We were compelled to stop one night in Bilan whether we liked it or not. On the following morning we continued our journey on horseback, after arranging that three strong cars should be sent from Aleppo to the nearest village. From here we reached Katma Station by car. This station is the second from Aleppo on the Bagdad line. As it is also the point of junction of the Aleppo-Alexandretta road and the Bagdad railway a lines-of-communication depot had been established there. The zeal and industry of those concerned
The zeal and industry of those concerned may be well imagined from the fact that, when we were about fifty metres from the station, it was impossible to get the cars any further, and we had to be carried in by soldiers in the inky darkness.
At that moment I remembered the Kirk Kilisse-Adrianople road and the Kirk Kilisse-Bunarhissar- Wiza-Serai road during the Balkan War. Here again the roads had a pile of stones on each side, and as the rain had filled up the centre they looked exactly like ditches.
What a dismal prospect it was for the march of the army I had been appointed to command! Once more I had before my eyes the unforgettable picture of wretched misery presented by our batteries, ammunition wagons and limbers failing to make any further progress along the roads and being compelled to strike across the fields until they stuck in the mud. "And here is the only road which keeps my army in touch with the home country!" I thought.
I think it's telling that he clearly is thinking like the Turkish nationalist he was: Anatolia is "the home country," and Syria is not.
Aleppo was the point of concentration of the 13th Army Corps, which had completed its mobilisation in Mosul and neighbourhood. Colonel Fahri Bey, of the General Staff, was in command. The bulk of this corps consisted of Kurds, and the balance of trained Arabs. One division was at Aleppo, the other at Hama. I stayed two or three days at Aleppo and inspected the troops. In spite of Fahri Bey's extraordinarily hard work, the divisions and the formations independent of the corps were not in a very satis factory condition. The material required for a mobilised army corps had not been completed, and indeed, we could not hope to complete it, for there was no chance of getting the necessary equipment in and around Mosul, which was the mobilisation zone of this corps.
I asked the Vali of Aleppo to take in hand the repair of the Aleppo-Alexandretta road, and also to construct a new road from Islahie to Katma Station via Radjo. Then I went to Hama to inspect the division in garrison there. It was in exactly the same condition as the division at Aleppo. It was my intention, before going to Damascus, to visit Northern Syria, to see for myself the condition of that region.
Even from postwar retrospect I find it interesting to note how candid he was about the poor shape of his new command.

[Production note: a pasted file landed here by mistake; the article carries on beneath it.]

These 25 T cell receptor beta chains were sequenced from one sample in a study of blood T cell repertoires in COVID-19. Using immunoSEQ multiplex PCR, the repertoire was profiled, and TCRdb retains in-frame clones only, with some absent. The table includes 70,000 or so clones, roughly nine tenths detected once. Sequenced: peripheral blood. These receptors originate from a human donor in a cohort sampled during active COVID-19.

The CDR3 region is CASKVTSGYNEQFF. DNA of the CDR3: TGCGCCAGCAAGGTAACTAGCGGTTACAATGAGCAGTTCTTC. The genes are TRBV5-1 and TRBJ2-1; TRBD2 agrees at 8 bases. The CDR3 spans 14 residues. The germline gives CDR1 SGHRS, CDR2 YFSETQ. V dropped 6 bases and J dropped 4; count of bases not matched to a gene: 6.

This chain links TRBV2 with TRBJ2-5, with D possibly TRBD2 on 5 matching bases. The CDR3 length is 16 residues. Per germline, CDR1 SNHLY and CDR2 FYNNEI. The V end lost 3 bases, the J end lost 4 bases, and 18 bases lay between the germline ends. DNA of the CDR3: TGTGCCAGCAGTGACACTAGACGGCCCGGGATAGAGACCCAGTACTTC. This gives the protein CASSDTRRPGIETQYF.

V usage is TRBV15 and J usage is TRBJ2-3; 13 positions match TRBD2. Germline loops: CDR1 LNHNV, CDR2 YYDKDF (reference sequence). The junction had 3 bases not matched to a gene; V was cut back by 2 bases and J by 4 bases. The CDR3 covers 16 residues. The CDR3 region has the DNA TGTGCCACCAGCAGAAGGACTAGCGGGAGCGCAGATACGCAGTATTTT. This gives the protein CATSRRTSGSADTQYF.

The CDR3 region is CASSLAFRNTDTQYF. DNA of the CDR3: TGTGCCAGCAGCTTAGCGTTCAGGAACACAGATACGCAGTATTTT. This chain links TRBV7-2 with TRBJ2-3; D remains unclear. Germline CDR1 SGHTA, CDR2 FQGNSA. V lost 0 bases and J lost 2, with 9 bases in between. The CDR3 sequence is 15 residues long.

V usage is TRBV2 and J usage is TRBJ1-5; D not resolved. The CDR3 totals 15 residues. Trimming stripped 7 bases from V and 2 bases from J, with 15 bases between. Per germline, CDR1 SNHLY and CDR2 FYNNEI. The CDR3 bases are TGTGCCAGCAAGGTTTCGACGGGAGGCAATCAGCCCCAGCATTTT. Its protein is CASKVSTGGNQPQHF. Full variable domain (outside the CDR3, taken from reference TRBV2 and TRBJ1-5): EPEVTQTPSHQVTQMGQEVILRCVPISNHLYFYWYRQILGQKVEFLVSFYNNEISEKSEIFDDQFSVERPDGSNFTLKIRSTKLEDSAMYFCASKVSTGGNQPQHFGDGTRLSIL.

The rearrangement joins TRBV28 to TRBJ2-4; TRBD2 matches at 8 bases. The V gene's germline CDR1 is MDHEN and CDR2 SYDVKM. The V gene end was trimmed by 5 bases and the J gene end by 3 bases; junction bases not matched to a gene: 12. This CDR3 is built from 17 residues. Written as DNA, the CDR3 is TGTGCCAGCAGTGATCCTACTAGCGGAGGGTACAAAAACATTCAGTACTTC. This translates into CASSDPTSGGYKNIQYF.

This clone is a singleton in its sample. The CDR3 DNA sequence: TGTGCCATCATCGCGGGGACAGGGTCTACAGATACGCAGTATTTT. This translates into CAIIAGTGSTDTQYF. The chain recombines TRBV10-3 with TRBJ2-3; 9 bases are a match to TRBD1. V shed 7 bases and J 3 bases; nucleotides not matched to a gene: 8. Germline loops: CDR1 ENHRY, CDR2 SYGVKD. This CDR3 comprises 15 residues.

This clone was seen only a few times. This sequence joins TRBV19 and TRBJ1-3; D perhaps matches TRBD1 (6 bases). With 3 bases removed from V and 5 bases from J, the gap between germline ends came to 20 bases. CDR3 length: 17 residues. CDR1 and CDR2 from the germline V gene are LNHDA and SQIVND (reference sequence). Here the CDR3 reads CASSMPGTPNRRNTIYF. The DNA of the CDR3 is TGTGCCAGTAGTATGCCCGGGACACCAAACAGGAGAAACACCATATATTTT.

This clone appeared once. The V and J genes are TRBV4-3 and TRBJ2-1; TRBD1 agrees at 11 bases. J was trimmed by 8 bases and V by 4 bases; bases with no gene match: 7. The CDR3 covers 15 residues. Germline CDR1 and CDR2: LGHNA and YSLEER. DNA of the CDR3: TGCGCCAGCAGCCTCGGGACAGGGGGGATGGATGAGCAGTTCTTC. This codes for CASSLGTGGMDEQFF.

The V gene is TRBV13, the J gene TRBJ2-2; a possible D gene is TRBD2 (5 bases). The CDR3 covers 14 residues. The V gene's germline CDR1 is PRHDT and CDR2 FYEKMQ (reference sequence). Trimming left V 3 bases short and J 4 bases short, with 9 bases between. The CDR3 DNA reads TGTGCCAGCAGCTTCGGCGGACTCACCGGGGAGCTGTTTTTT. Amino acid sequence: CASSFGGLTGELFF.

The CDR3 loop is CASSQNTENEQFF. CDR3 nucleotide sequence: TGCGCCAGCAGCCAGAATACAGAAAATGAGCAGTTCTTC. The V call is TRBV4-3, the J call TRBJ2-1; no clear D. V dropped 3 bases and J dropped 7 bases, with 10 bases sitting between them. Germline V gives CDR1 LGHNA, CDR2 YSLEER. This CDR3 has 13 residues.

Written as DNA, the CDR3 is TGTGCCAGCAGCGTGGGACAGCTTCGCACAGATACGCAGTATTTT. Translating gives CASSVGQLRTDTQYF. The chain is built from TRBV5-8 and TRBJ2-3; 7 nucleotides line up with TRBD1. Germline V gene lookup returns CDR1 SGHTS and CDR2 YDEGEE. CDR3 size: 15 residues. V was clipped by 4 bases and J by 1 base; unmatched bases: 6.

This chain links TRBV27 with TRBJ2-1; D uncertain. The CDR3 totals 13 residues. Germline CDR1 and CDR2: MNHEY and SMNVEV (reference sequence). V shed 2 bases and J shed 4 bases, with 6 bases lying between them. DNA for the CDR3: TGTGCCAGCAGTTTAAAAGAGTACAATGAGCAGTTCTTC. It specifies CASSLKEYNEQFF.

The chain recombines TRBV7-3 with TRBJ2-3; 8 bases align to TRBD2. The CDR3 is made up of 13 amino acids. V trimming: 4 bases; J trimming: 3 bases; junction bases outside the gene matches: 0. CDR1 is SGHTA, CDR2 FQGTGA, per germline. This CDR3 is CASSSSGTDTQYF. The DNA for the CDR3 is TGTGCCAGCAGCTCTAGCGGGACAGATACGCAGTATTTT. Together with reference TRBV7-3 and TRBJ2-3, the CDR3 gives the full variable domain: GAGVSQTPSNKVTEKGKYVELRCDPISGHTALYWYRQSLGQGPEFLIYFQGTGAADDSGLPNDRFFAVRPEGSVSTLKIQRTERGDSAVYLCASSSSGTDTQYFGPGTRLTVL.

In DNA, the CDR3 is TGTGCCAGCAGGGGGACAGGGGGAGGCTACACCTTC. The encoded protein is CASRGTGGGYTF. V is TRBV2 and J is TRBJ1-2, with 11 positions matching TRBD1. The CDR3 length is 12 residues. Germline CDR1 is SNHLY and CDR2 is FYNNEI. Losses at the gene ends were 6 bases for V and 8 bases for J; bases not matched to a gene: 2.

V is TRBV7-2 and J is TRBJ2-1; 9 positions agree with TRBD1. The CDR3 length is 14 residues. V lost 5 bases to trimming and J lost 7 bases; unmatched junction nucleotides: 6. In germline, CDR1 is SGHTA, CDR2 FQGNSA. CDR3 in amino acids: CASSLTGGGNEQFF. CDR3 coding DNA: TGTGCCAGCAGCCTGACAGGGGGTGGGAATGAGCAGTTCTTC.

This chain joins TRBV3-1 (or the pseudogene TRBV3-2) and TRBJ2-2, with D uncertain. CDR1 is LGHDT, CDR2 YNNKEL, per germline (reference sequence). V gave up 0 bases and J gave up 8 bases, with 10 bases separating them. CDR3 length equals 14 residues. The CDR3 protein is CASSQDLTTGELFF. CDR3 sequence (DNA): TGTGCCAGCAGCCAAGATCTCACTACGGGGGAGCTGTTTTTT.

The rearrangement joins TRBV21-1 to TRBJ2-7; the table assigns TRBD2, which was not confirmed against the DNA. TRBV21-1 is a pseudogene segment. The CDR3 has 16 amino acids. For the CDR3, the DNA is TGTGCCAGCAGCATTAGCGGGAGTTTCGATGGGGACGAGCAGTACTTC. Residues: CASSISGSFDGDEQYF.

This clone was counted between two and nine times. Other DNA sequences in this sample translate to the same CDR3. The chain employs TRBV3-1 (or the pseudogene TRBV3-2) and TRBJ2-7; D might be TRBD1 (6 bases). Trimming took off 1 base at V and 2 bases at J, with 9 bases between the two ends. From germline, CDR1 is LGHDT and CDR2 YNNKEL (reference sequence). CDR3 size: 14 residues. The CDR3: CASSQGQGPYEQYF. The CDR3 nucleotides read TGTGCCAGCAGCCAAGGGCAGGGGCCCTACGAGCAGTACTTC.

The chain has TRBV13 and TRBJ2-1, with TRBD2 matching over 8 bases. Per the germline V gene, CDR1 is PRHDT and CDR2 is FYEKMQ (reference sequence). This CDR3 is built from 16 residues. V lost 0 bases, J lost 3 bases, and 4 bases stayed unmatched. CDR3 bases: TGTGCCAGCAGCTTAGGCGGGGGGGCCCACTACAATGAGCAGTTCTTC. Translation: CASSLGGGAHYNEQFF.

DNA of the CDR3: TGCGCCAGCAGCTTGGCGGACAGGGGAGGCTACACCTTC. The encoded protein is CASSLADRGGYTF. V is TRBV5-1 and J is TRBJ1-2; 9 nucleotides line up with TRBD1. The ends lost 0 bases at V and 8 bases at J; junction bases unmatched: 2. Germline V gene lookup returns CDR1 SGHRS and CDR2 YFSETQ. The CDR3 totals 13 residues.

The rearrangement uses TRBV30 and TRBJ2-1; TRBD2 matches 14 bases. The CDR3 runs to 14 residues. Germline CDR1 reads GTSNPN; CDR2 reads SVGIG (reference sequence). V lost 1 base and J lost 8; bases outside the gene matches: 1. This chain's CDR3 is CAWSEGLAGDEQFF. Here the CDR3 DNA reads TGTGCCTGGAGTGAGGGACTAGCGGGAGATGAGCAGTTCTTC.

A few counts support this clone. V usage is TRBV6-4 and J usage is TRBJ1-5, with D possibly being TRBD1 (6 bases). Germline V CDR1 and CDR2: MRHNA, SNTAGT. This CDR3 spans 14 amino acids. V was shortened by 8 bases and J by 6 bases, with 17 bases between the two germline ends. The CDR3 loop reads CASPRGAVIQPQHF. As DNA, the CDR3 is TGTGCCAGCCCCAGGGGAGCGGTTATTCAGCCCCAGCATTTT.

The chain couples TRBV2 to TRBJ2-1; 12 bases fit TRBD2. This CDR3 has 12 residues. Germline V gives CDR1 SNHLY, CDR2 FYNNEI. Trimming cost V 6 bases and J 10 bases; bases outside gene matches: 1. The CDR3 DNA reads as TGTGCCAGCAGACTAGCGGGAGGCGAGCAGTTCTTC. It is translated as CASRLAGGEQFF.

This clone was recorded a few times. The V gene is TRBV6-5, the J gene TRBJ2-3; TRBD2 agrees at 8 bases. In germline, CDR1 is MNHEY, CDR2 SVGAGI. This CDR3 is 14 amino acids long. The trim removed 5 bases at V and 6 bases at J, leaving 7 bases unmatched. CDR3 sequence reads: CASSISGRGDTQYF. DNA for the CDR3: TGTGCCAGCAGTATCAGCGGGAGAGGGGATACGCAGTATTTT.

It was my intention, before going to Damascus, to visit Northern Syria, to see for myself the condition of that region. First I went through Horns to Tripolis [Tripoli in modern Lebanon], returning the same day to Horns, where I spent the night. Next morning I continued my journey and went to Damascus through Rayak [now in Lebanon]. In all the towns through which I passed, the people displayed the greatest patriotism and devotion to the Turkish cause. It gave me enormous pleasure to see and feel that the majority of the Arabs would not hesitate to make any sacrifice in this great war for the liberation of the Mussulman Khalifate. It was my duty to make the best use of that frame of mind and to preserve this region, a region in flammable as powder, from the enticements of traitors who had sold themselves to the enemy.

Monday, December 8, 2014

Syria at Night From Space, 2011 and Today: The Lights are Going Out

They say a picture is worth a thousand words These two pictures are powerful. Via The Atlantic.

Aleppo has nearly disappeared;  Damascus is a shrunken shadow; Homs and Hama are much reduced; Deir al-Zor and the other cities in the east are faded to remnants.

Any questions about the time of night etc. are covered by the fact that southern Turkey, all of Lebanon, northern Israel and northwestern Jordan are about the same in both photos.

Welcome to a new dark age.

43 Years After the Retreat from "East of Suez," Britain Will Have a Base in the Gulf Again

J.B. Kelly, thou shouldst be living at this hour! (If you don't get the reference, see my 2009 obit, "J.B Kelly, 84: The last Imperial Briton.")

Back in 1968, British Prime Minister Harold Wilson and Defence Secretary Denis Healey announced that for budgetary and strategic reasons, Britain would be withdrawing from its remaining bases and colonial relationships in the Persian Gulf and Indian Ocean, many of which dated back to the days when Britain's control of India required chains of defense positions along the routes of empire. Aden had already been given up with the independence of South Yemen in 1967, and the Suez Canal itself, of course, in 1956 (though from 1967 the Canal itself was closed to traffic until after the 1973 war). The policy meant pulling British bases out of Malaysia, Singapore, the Maldives, and the Gulf states, and granting independence to those Gulf states that had remained protectorates. This was known as the policy of retreating from "East of Suez," (the phrase was Kipling's), and led to the formal independence of Bahrain, Qatar, and the formation of the UAE in 1970-71.